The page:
6. Find Yourself In The Team

Life is hard, guys, and silly, little things like sports can be a very, very good escape from that fact. But don’t limit that escape to just losing yourself watching a game. Find something to relate to in your team. Your team is primed to fail spectacularly? Awesome, you’re a human being so you’re probably going to fail spectacularly more than once in your life. Fail spectacularly together.  Your team is made up of a bunch of idiots that have randomly found success where they shouldn’t? Awesome, that’s the story of, like, 87% of successful people. No matter how irritating and frustrating things get, we’re all losing together. Our problems in both sports and life aren’t unique and that’s what makes them weirdly great. Flames, Islanders, and Jackets fans – I get you. We’re all in this together.

Except for all of you who cheer for good teams. You guys kinda suck.

Comments (18)

  1. is it wrong to not like a team as much because they do too well?

  2. As a Blue Jackets fan (I know, right?) this article is everything I try and tell people when they ask me why I root for the Blue Jackets. Yeah, the team sucks, but what can you do? Ditching them would be unfathomable, and besides–the fans are great. Fans of losing teams are generally the best, because you simply cannot be a casual fan of a shitty team.
    Anyway–go Leafs go, shitty team solidarity and all that.

  3. I’m both a Pens fan and a Blue Jackets fan. (Long story, don’t ask.) Watching the Pens makes me crazy with both fear and exhilaration. When things go wrong, I have to leave the room. The emotional roller coaster can be exhausting.

    The Jackets, otoh, are very calming to watch. I have no expectations, so when something good happens, it’s wonderful. And for someone who is jaded by the yearly Cup predictions for the Pens, any tiny little hint of positivity in the press for the Jackets makes me very, very happy.

    So, yeah.

  4. I’m mostly a Chicago fan. If that was the only team I cared about, I would be insufferably smug right now. Luckily, I also became an Oilers fan when those endearing little bastards wormed their way into my heart during the lockout. Their “success” keeps me humble.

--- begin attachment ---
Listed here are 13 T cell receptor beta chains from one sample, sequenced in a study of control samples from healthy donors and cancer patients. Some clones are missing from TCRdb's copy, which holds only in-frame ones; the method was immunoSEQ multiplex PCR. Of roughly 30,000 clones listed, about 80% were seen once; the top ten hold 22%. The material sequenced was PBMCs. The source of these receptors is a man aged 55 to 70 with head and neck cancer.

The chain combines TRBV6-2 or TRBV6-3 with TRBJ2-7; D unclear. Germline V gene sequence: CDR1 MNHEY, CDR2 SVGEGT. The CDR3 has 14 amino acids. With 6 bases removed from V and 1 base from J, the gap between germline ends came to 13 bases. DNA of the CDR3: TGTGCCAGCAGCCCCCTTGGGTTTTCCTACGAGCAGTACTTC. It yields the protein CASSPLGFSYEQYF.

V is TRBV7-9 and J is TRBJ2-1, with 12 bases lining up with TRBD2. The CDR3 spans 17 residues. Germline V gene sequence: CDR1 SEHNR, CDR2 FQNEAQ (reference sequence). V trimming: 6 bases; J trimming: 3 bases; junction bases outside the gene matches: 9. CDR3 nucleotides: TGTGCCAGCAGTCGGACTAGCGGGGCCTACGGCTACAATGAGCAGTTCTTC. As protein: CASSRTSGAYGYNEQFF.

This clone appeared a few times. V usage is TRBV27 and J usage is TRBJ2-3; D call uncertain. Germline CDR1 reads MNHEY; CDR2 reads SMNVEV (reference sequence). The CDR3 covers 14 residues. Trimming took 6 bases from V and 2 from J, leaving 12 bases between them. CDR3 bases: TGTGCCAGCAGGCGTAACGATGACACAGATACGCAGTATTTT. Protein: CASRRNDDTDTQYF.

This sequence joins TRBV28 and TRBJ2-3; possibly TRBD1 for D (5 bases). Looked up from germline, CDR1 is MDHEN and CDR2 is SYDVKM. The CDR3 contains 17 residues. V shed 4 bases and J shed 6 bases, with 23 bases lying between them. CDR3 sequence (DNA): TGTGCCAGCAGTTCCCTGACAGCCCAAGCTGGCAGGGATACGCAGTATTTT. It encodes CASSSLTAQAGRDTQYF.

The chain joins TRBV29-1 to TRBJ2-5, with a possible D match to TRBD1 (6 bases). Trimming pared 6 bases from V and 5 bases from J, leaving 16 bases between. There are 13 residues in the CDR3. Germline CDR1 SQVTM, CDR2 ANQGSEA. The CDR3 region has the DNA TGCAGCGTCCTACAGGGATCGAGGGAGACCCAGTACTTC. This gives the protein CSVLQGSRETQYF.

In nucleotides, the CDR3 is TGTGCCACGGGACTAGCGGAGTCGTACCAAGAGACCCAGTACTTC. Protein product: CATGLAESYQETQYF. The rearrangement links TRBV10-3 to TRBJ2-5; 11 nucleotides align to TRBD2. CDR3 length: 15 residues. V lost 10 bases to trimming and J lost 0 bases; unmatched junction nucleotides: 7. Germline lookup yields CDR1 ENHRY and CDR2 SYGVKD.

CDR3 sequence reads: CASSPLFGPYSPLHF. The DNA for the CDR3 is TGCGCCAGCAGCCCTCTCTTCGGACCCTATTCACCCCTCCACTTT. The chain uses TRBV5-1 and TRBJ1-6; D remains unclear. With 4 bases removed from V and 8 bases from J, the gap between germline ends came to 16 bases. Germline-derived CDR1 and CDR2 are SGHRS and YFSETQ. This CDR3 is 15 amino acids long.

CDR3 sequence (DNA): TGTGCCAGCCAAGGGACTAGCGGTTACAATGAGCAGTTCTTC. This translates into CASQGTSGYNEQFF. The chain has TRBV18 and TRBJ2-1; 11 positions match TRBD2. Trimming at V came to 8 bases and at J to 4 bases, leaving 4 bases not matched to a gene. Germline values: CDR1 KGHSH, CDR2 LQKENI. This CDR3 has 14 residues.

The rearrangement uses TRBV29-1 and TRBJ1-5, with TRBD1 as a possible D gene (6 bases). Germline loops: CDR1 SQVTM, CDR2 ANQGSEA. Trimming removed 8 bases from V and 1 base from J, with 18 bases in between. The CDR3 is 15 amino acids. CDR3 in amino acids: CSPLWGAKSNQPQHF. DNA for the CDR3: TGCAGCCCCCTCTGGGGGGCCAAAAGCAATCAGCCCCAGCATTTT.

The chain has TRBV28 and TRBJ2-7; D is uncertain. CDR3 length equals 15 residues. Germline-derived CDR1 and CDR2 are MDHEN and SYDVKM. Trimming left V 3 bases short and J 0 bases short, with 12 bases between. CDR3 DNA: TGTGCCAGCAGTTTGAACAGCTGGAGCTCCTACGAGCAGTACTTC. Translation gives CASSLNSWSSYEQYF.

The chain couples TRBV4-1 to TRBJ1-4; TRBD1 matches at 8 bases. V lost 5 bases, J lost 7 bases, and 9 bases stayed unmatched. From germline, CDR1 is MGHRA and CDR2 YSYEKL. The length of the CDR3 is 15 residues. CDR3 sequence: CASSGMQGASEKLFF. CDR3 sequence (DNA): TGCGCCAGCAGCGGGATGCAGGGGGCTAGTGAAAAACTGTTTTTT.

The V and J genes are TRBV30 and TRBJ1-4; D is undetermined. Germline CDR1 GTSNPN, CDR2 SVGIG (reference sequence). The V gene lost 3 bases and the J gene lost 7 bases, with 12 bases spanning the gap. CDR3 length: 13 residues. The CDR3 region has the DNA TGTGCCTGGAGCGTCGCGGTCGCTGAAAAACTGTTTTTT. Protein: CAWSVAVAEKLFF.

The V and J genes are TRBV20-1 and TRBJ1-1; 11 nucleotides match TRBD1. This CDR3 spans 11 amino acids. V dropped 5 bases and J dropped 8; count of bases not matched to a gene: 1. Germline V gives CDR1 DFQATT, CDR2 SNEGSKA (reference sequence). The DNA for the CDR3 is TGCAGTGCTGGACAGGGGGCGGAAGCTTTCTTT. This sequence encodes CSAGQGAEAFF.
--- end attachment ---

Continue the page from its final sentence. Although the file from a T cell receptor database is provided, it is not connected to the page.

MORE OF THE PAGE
5. Avs fan here. I mostly agree with #6 and believe I am able to identify well with the Avs. For example, yesterday I locked smartest hardset working dog outside all day long as he would not agree to an owner friendly amount of food consumption per day.

  6. Jake, as a Leaf fan of over 25 years I certainly appreciate where you’re coming from, but I think this point of view is overly negative. All of a sudden we’re seeing some of that fabled truculence and a lot less of the complacency that has blown so many leads in the past, just to name a couple things. I think it’s tough to say the coaching change hasn’t had a positive effect on the club. I’m definitely not about to start planning a parade or even bet on a playoff spot, but I think it’s premature to say we’re terrible and headed off the cliff eventually.

  7. If you want, you can keep the Bills next time they’re up there.

  8. It seems like you know nothing about hockey…where do you get that the leafs put goons in to stir up trouble and they play too many minutes? By using the Montreal game as a sample size? I don’t usually see too many Leafs players get suspended during the season. You make all fans of the teams you mentioned look bad. Do good teams not have anyone that has certain job to do like Colton Orr? If you don’t like fighting fine, but I’m not sure how you can single out the leafs. This whole piece leaves me wondering how the hell you have a job in this business.

    • Another Leaf fan getting offended by something that doesn’t really matter.

    • Shhh, man, don’t ruin my scam. I don’t want my employers figuring that out. But also because we run out a line that has both Frazer McLaren AND Colton Orr playing at the same time. Also Mark Fraser has a job. Oh yeah, and Mike Kostka was playing about 27 minutes a game until Saturday. Not that Kostka’s a goon, in fact I quite like him, he just is (was?) getting too much ice-time. I’m also pretty sure I said I LIKED what they were doing despite being conflicted about it. Thanks for proving my point about taking things too seriously, though.

  9. As part of 3…maybe a 3A is to have a sense of humor. The kind of gallows humor that comes out of it is great. It might be beer bottle through the TV frustrating when DiPietro makes a perfect pass to an opposing forward for a one timer but it makes for great comedy the next day.